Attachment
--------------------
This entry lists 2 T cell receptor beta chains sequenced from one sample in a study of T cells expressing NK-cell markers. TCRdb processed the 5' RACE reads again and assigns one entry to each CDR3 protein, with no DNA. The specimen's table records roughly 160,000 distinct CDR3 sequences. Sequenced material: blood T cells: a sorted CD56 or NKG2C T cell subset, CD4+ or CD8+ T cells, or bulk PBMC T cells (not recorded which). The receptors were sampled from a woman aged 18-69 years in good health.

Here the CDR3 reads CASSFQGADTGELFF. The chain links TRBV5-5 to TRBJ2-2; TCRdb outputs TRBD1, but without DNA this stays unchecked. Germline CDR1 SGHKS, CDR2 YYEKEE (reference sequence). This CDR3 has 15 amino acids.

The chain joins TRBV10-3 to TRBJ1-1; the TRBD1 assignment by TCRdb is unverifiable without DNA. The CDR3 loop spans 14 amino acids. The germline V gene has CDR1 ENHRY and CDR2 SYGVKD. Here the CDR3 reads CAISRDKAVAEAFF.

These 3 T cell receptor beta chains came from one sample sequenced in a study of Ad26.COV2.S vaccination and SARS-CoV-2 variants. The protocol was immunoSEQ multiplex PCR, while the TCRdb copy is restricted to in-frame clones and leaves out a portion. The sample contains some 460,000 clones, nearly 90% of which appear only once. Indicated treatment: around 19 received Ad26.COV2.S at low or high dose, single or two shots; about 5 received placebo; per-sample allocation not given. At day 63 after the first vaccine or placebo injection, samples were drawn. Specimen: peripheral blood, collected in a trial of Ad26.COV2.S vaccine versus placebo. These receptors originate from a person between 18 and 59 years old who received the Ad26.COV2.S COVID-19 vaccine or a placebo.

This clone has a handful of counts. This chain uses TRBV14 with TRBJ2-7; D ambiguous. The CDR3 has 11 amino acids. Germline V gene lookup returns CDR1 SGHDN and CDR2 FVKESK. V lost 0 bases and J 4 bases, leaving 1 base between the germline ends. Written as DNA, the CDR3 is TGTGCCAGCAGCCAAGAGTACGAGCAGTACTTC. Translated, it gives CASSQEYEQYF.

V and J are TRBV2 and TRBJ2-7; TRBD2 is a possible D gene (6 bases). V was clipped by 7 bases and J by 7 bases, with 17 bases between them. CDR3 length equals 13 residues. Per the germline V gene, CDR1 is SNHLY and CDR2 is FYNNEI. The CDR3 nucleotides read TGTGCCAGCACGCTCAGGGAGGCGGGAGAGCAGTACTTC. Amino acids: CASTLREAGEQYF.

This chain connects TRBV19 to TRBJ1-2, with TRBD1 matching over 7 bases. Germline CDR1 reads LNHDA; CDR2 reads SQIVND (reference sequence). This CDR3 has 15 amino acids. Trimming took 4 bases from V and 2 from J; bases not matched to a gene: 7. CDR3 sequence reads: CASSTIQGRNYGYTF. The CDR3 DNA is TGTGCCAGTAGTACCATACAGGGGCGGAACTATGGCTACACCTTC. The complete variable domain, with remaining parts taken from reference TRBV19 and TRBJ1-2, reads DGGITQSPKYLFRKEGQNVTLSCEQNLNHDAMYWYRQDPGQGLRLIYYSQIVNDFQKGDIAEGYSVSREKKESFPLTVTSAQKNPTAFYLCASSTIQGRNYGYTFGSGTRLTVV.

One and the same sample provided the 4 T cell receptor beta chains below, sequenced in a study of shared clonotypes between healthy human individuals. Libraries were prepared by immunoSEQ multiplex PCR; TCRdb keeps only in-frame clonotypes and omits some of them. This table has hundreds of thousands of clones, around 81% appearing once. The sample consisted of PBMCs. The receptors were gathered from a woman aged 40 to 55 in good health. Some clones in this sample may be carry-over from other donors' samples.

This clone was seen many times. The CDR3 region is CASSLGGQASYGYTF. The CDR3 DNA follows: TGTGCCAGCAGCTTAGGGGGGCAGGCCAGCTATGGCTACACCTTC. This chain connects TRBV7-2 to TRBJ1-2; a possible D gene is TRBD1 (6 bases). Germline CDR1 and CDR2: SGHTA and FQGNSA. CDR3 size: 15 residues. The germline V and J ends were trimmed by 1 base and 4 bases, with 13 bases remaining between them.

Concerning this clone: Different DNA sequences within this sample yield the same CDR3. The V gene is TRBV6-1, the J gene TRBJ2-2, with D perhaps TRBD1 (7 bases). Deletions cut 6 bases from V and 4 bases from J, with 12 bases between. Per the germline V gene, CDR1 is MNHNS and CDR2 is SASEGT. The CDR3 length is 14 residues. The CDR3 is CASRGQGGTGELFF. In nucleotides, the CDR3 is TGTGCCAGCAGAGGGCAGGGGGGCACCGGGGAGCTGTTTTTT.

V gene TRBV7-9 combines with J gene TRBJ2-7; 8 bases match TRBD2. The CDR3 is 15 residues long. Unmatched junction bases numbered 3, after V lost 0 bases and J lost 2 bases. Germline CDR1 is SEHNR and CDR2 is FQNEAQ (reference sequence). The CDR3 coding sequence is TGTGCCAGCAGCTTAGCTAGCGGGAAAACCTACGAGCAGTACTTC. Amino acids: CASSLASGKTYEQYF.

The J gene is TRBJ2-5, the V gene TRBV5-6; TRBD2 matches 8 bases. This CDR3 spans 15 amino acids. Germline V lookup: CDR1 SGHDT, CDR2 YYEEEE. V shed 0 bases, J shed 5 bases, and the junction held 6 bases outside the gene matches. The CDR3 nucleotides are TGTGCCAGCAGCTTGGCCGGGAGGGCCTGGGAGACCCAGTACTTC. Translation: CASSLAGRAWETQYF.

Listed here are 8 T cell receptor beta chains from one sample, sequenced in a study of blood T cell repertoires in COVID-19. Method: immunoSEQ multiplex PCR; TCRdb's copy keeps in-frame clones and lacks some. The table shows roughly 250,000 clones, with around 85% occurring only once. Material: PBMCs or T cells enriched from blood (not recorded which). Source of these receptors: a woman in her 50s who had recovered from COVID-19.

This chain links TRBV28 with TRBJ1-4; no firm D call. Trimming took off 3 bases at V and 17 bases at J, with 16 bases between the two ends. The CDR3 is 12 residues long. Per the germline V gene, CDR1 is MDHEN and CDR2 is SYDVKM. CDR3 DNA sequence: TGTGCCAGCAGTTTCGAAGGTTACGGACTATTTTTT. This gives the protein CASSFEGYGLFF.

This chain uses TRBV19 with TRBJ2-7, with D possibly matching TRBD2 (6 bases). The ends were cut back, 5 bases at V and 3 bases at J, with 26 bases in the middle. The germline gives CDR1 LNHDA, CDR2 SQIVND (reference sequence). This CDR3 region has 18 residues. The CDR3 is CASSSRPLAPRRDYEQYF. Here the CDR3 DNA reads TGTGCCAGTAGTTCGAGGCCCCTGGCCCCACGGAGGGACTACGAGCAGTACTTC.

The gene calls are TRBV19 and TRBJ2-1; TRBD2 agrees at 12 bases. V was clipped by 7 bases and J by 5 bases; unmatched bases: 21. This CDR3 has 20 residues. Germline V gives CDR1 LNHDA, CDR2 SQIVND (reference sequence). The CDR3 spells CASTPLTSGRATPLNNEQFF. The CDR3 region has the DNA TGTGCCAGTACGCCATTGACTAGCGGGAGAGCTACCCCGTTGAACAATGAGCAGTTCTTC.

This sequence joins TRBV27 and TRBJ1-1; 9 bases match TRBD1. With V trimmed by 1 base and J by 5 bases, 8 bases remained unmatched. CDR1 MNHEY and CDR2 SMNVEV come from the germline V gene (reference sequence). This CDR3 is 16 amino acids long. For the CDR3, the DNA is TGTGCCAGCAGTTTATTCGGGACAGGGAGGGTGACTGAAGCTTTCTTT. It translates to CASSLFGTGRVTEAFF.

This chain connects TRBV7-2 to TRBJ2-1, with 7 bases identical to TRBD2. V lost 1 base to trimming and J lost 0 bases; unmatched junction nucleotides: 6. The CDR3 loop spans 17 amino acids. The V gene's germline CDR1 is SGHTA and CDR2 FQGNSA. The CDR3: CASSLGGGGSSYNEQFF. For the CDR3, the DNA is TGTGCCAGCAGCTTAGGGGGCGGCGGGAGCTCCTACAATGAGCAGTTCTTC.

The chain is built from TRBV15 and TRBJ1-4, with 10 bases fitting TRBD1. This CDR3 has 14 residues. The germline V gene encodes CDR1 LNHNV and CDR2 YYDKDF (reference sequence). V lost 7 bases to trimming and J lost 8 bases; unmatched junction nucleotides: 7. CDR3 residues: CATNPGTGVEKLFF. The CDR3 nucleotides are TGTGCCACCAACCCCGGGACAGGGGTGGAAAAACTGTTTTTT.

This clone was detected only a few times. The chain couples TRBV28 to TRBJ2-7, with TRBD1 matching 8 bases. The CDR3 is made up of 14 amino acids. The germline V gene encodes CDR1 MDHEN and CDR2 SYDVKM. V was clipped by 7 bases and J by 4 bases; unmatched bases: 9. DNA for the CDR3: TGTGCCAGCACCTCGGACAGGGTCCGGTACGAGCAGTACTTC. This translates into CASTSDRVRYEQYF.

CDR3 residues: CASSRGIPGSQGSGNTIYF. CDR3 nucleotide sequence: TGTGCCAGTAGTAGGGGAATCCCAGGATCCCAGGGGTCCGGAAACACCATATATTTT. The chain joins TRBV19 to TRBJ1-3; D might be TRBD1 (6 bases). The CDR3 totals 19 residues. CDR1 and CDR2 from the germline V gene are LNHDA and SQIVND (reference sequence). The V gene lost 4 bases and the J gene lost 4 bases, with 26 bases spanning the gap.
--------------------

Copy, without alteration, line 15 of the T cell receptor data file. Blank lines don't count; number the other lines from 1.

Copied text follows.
This chain uses TRBV19 with TRBJ2-7, with D possibly matching TRBD2 (6 bases). The ends were cut back, 5 bases at V and 3 bases at J, with 26 bases in the middle. The germline gives CDR1 LNHDA, CDR2 SQIVND (reference sequence). This CDR3 region has 18 residues. The CDR3 is CASSSRPLAPRRDYEQYF. Here the CDR3 DNA reads TGTGCCAGTAGTTCGAGGCCCCTGGCCCCACGGAGGGACTACGAGCAGTACTTC.